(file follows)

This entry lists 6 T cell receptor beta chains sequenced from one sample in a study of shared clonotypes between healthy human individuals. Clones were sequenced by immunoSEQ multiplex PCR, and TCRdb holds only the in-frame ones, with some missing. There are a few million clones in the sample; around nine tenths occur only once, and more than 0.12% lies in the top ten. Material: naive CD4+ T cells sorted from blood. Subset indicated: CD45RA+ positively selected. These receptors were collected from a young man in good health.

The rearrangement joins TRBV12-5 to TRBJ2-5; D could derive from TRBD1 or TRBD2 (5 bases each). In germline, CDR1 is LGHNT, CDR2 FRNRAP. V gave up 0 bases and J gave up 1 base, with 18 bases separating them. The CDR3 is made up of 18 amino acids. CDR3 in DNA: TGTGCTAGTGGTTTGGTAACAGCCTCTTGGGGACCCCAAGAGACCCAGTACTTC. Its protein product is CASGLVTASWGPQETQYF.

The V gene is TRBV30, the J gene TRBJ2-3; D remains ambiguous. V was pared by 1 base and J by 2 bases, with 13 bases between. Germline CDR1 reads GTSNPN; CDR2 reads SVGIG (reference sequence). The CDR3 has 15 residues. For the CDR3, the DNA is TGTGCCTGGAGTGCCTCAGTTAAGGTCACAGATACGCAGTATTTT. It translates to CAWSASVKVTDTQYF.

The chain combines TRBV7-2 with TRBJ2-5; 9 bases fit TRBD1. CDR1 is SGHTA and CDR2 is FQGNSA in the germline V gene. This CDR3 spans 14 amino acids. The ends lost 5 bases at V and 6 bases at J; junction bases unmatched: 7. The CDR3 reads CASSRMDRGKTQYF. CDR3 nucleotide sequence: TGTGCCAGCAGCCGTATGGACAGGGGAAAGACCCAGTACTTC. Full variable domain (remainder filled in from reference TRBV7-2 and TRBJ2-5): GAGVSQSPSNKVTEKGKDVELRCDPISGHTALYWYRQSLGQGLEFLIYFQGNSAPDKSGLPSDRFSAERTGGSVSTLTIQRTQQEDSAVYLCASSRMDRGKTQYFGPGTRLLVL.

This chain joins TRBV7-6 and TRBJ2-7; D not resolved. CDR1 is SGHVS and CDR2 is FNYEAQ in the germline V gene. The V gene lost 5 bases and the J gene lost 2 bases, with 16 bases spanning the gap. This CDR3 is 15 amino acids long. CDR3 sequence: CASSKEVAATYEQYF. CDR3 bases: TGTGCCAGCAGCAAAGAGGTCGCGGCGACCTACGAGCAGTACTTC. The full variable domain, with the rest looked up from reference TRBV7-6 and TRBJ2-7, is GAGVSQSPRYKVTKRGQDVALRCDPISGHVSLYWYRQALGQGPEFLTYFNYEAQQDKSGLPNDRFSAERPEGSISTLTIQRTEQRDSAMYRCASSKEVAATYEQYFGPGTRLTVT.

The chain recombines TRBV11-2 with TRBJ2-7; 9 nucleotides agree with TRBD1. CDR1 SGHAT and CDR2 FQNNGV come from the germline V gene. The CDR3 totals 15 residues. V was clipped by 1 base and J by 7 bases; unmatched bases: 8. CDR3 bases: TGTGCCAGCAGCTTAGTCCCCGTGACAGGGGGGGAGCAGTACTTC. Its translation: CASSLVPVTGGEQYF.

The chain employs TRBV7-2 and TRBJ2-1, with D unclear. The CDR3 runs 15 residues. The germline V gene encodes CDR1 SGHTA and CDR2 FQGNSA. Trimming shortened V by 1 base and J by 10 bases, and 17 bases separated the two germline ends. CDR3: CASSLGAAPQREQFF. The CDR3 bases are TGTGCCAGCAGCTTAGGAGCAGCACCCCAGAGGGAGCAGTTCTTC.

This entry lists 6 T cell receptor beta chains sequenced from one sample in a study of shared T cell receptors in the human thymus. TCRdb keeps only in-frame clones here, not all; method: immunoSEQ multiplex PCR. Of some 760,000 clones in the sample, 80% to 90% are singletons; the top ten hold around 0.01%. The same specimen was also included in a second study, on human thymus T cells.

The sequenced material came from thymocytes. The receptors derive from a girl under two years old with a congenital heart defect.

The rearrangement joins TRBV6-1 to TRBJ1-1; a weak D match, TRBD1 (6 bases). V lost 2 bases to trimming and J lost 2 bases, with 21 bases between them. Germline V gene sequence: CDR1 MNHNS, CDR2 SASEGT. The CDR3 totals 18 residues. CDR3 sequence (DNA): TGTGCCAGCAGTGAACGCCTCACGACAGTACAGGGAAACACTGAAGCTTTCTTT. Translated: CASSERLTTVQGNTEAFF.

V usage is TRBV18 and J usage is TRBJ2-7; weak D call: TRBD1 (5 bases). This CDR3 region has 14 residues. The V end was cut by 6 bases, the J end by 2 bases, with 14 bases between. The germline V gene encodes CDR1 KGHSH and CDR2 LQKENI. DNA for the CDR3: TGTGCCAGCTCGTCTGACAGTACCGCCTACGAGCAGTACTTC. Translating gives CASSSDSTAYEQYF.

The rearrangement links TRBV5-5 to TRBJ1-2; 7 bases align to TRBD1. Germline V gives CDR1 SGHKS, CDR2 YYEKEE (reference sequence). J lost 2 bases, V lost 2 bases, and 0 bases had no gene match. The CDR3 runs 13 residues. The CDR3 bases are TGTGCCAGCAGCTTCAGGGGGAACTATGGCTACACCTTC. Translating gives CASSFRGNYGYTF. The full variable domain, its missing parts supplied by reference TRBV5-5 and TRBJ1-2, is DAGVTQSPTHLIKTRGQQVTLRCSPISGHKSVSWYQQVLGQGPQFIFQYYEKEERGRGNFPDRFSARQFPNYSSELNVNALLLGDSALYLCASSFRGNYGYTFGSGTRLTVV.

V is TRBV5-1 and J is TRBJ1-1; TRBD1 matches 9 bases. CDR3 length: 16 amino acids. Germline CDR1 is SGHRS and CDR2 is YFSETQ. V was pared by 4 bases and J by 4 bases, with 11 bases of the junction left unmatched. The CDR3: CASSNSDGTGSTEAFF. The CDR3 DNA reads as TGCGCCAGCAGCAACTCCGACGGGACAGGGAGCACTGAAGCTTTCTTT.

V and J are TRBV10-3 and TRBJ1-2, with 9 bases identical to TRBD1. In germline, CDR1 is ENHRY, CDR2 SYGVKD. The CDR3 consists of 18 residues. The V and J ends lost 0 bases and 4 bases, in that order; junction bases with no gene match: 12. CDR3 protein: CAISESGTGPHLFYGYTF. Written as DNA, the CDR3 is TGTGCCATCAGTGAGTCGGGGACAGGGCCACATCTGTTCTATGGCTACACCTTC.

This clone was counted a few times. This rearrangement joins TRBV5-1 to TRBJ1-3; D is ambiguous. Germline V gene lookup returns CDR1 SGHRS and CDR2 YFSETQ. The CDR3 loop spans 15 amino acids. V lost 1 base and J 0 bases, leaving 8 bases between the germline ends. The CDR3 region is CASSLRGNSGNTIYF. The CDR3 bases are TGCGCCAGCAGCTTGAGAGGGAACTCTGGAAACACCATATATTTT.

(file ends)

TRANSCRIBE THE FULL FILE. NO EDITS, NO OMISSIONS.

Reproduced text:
This entry lists 6 T cell receptor beta chains sequenced from one sample in a study of shared clonotypes between healthy human individuals. Clones were sequenced by immunoSEQ multiplex PCR, and TCRdb holds only the in-frame ones, with some missing. There are a few million clones in the sample; around nine tenths occur only once, and more than 0.12% lies in the top ten. Material: naive CD4+ T cells sorted from blood. Subset indicated: CD45RA+ positively selected. These receptors were collected from a young man in good health.

The rearrangement joins TRBV12-5 to TRBJ2-5; D could derive from TRBD1 or TRBD2 (5 bases each). In germline, CDR1 is LGHNT, CDR2 FRNRAP. V gave up 0 bases and J gave up 1 base, with 18 bases separating them. The CDR3 is made up of 18 amino acids. CDR3 in DNA: TGTGCTAGTGGTTTGGTAACAGCCTCTTGGGGACCCCAAGAGACCCAGTACTTC. Its protein product is CASGLVTASWGPQETQYF.

The V gene is TRBV30, the J gene TRBJ2-3; D remains ambiguous. V was pared by 1 base and J by 2 bases, with 13 bases between. Germline CDR1 reads GTSNPN; CDR2 reads SVGIG (reference sequence). The CDR3 has 15 residues. For the CDR3, the DNA is TGTGCCTGGAGTGCCTCAGTTAAGGTCACAGATACGCAGTATTTT. It translates to CAWSASVKVTDTQYF.

The chain combines TRBV7-2 with TRBJ2-5; 9 bases fit TRBD1. CDR1 is SGHTA and CDR2 is FQGNSA in the germline V gene. This CDR3 spans 14 amino acids. The ends lost 5 bases at V and 6 bases at J; junction bases unmatched: 7. The CDR3 reads CASSRMDRGKTQYF. CDR3 nucleotide sequence: TGTGCCAGCAGCCGTATGGACAGGGGAAAGACCCAGTACTTC. Full variable domain (remainder filled in from reference TRBV7-2 and TRBJ2-5): GAGVSQSPSNKVTEKGKDVELRCDPISGHTALYWYRQSLGQGLEFLIYFQGNSAPDKSGLPSDRFSAERTGGSVSTLTIQRTQQEDSAVYLCASSRMDRGKTQYFGPGTRLLVL.

This chain joins TRBV7-6 and TRBJ2-7; D not resolved. CDR1 is SGHVS and CDR2 is FNYEAQ in the germline V gene. The V gene lost 5 bases and the J gene lost 2 bases, with 16 bases spanning the gap. This CDR3 is 15 amino acids long. CDR3 sequence: CASSKEVAATYEQYF. CDR3 bases: TGTGCCAGCAGCAAAGAGGTCGCGGCGACCTACGAGCAGTACTTC. The full variable domain, with the rest looked up from reference TRBV7-6 and TRBJ2-7, is GAGVSQSPRYKVTKRGQDVALRCDPISGHVSLYWYRQALGQGPEFLTYFNYEAQQDKSGLPNDRFSAERPEGSISTLTIQRTEQRDSAMYRCASSKEVAATYEQYFGPGTRLTVT.

The chain recombines TRBV11-2 with TRBJ2-7; 9 nucleotides agree with TRBD1. CDR1 SGHAT and CDR2 FQNNGV come from the germline V gene. The CDR3 totals 15 residues. V was clipped by 1 base and J by 7 bases; unmatched bases: 8. CDR3 bases: TGTGCCAGCAGCTTAGTCCCCGTGACAGGGGGGGAGCAGTACTTC. Its translation: CASSLVPVTGGEQYF.

The chain employs TRBV7-2 and TRBJ2-1, with D unclear. The CDR3 runs 15 residues. The germline V gene encodes CDR1 SGHTA and CDR2 FQGNSA. Trimming shortened V by 1 base and J by 10 bases, and 17 bases separated the two germline ends. CDR3: CASSLGAAPQREQFF. The CDR3 bases are TGTGCCAGCAGCTTAGGAGCAGCACCCCAGAGGGAGCAGTTCTTC.

This entry lists 6 T cell receptor beta chains sequenced from one sample in a study of shared T cell receptors in the human thymus. TCRdb keeps only in-frame clones here, not all; method: immunoSEQ multiplex PCR. Of some 760,000 clones in the sample, 80% to 90% are singletons; the top ten hold around 0.01%. The same specimen was also included in a second study, on human thymus T cells.

The sequenced material came from thymocytes. The receptors derive from a girl under two years old with a congenital heart defect.

The rearrangement joins TRBV6-1 to TRBJ1-1; a weak D match, TRBD1 (6 bases). V lost 2 bases to trimming and J lost 2 bases, with 21 bases between them. Germline V gene sequence: CDR1 MNHNS, CDR2 SASEGT. The CDR3 totals 18 residues. CDR3 sequence (DNA): TGTGCCAGCAGTGAACGCCTCACGACAGTACAGGGAAACACTGAAGCTTTCTTT. Translated: CASSERLTTVQGNTEAFF.

V usage is TRBV18 and J usage is TRBJ2-7; weak D call: TRBD1 (5 bases). This CDR3 region has 14 residues. The V end was cut by 6 bases, the J end by 2 bases, with 14 bases between. The germline V gene encodes CDR1 KGHSH and CDR2 LQKENI. DNA for the CDR3: TGTGCCAGCTCGTCTGACAGTACCGCCTACGAGCAGTACTTC. Translating gives CASSSDSTAYEQYF.

The rearrangement links TRBV5-5 to TRBJ1-2; 7 bases align to TRBD1. Germline V gives CDR1 SGHKS, CDR2 YYEKEE (reference sequence). J lost 2 bases, V lost 2 bases, and 0 bases had no gene match. The CDR3 runs 13 residues. The CDR3 bases are TGTGCCAGCAGCTTCAGGGGGAACTATGGCTACACCTTC. Translating gives CASSFRGNYGYTF. The full variable domain, its missing parts supplied by reference TRBV5-5 and TRBJ1-2, is DAGVTQSPTHLIKTRGQQVTLRCSPISGHKSVSWYQQVLGQGPQFIFQYYEKEERGRGNFPDRFSARQFPNYSSELNVNALLLGDSALYLCASSFRGNYGYTFGSGTRLTVV.

V is TRBV5-1 and J is TRBJ1-1; TRBD1 matches 9 bases. CDR3 length: 16 amino acids. Germline CDR1 is SGHRS and CDR2 is YFSETQ. V was pared by 4 bases and J by 4 bases, with 11 bases of the junction left unmatched. The CDR3: CASSNSDGTGSTEAFF. The CDR3 DNA reads as TGCGCCAGCAGCAACTCCGACGGGACAGGGAGCACTGAAGCTTTCTTT.

V and J are TRBV10-3 and TRBJ1-2, with 9 bases identical to TRBD1. In germline, CDR1 is ENHRY, CDR2 SYGVKD. The CDR3 consists of 18 residues. The V and J ends lost 0 bases and 4 bases, in that order; junction bases with no gene match: 12. CDR3 protein: CAISESGTGPHLFYGYTF. Written as DNA, the CDR3 is TGTGCCATCAGTGAGTCGGGGACAGGGCCACATCTGTTCTATGGCTACACCTTC.

This clone was counted a few times. This rearrangement joins TRBV5-1 to TRBJ1-3; D is ambiguous. Germline V gene lookup returns CDR1 SGHRS and CDR2 YFSETQ. The CDR3 loop spans 15 amino acids. V lost 1 base and J 0 bases, leaving 8 bases between the germline ends. The CDR3 region is CASSLRGNSGNTIYF. The CDR3 bases are TGCGCCAGCAGCTTGAGAGGGAACTCTGGAAACACCATATATTTT.